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Eisele DE-34 - History

Eisele IGeorge Raymond Eisele, born 16 May 1923 in Gillette Wyo., enlisted in the Naval Reserve 4 February 1942. Seaman Second Class Eisele was killed in action on board San Francisco (CA-38) 12 November 1942 during the Naval Battle of Guadalcanal when a flaming Japanese torpedo plane crashed into his gunnery station.
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International Congress on Medieval Studies to go virtual in 2021

The largest conference for medievalists will be taking place virtually next year. The International Congress on Medieval Studies is set to go online from May 10th to 15th in 2021.The news was announced in an email sent by Jana K. Schulman, Director of The Medieval Institute at Western Michigan University, which is the home of the annual conference.
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August 13 th, 2010 Israel, America and Iran - History

A Daily AnalysisBy Marc SchulmanAugust 13th, 2010 Israel, America and IranBeing on vacation sometimes gives one a needed perspective. While it has certainly decreased the input of news one receives daily, but in this time of connectivity, where even in the far reaches of Yosemite National Park one can connect to the internet, I have alas, not been disconnected completely.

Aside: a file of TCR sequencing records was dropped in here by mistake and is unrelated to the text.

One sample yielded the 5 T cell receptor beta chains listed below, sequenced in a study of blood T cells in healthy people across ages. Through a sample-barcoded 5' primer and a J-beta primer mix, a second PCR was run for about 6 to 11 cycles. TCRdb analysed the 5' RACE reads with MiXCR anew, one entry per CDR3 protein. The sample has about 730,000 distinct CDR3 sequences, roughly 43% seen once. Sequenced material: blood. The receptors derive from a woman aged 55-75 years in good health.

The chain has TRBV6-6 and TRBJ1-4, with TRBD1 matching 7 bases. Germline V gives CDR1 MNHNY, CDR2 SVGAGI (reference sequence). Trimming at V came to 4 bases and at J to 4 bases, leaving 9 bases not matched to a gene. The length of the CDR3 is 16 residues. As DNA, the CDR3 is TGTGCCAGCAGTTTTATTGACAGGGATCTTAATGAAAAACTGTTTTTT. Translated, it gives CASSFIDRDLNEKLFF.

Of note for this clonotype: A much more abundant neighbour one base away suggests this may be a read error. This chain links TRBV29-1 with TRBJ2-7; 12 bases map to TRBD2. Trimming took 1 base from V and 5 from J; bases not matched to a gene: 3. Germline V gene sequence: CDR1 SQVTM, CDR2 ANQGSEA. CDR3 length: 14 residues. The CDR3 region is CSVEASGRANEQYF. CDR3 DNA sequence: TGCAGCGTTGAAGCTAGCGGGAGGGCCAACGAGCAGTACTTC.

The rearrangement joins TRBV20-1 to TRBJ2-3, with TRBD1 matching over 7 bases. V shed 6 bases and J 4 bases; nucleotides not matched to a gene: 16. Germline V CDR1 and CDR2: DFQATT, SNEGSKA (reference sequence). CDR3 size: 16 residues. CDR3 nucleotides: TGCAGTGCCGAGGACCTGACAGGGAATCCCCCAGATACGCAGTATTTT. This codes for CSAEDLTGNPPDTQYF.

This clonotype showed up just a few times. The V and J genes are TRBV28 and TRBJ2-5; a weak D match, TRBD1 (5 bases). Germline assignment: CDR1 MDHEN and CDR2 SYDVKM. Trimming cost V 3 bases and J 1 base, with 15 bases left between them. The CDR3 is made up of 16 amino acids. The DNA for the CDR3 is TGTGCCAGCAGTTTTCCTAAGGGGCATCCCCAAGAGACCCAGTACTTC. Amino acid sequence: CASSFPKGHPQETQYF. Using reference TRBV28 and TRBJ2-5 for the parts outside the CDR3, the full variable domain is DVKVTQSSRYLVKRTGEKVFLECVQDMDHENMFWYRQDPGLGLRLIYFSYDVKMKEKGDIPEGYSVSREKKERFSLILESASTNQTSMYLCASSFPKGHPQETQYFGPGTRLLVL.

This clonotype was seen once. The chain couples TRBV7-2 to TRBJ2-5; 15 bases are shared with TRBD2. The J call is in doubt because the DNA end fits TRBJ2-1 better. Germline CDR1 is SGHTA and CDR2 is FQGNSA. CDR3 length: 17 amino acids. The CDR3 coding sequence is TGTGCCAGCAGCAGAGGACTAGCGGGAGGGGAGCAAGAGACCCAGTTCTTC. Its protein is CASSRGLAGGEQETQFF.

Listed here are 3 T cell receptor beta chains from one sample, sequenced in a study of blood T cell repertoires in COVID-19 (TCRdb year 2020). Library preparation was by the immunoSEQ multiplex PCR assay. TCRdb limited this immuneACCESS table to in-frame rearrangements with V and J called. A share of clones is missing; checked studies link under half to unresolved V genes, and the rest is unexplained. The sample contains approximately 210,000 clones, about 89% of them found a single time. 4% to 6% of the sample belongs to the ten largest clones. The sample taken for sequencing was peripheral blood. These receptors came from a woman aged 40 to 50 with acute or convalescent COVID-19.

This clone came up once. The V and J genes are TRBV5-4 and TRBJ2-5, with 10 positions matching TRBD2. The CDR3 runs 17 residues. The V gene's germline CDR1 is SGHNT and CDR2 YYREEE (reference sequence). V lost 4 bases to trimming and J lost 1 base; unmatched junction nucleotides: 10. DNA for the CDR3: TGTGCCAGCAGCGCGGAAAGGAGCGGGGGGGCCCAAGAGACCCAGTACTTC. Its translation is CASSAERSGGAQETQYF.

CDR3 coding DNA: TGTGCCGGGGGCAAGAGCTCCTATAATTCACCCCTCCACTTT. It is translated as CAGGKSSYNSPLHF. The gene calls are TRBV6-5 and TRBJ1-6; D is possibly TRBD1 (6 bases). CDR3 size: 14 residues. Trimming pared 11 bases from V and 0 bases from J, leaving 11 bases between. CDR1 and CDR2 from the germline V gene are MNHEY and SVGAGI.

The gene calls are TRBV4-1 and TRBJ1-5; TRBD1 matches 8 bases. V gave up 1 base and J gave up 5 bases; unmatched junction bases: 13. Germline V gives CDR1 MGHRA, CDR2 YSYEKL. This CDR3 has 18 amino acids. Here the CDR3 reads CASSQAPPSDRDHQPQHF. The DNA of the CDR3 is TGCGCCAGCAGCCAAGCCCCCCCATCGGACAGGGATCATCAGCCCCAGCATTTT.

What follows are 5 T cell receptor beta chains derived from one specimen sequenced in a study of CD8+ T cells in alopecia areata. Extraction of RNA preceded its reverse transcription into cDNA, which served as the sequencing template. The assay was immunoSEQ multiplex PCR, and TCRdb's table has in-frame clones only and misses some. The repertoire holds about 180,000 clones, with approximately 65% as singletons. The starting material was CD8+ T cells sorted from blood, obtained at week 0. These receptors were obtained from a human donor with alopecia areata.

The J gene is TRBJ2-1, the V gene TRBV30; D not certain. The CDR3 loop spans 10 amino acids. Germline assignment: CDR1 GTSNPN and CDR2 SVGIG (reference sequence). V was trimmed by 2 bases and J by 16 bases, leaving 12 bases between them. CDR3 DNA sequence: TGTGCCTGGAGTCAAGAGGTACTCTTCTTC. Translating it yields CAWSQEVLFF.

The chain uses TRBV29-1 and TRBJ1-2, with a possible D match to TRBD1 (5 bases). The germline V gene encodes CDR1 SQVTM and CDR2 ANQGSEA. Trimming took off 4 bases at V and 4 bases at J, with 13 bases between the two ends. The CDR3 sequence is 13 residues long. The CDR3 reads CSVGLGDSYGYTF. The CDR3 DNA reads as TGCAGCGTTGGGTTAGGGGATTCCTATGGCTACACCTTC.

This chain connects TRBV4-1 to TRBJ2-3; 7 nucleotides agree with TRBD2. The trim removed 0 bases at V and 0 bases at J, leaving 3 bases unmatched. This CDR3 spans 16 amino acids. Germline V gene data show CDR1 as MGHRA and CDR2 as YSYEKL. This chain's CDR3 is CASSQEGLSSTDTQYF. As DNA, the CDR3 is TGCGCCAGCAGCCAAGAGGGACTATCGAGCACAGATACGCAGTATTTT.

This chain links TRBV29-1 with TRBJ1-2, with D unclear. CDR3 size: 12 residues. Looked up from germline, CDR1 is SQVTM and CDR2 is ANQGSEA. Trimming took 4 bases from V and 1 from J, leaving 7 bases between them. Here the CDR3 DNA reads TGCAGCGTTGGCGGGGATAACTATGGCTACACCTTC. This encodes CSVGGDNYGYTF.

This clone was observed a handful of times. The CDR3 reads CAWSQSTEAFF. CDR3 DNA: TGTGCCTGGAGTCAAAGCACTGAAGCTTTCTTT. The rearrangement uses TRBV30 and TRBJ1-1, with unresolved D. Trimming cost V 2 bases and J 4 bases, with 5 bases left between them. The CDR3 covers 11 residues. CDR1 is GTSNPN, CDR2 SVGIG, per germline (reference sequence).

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The True Knight

Become a PatronWe& 39;ve created a Patreon for Our Site as we want to transition to a more community-funded model.We aim to be the leading content provider about all things medieval. Our website, podcast and Youtube page offers news and resources about the Middle Ages. We hope that are our audience wants to support us so that we can further develop our podcast, hire more writers, build more content, and remove the advertising on our platforms.
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Podcasts

Granum Bonum: Grain Distribution and the Emergence of Popular Institutions in Medieval Genoa

Granum Bonum: Grain Distribution and the Emergence of Popular Institutions in Medieval GenoaBy John MankePhD Dissertation, University of Minnesota, 2019Abstract: This dissertation uncovers the role that state debt and grain distribution played in the sociopolitical world of late medieval Genoa. The Genoese became the first polity to experiment with state debt in the twelfth century when wealthy members of the community exchanged money to build a fleet for revenue shares from the salt tax.
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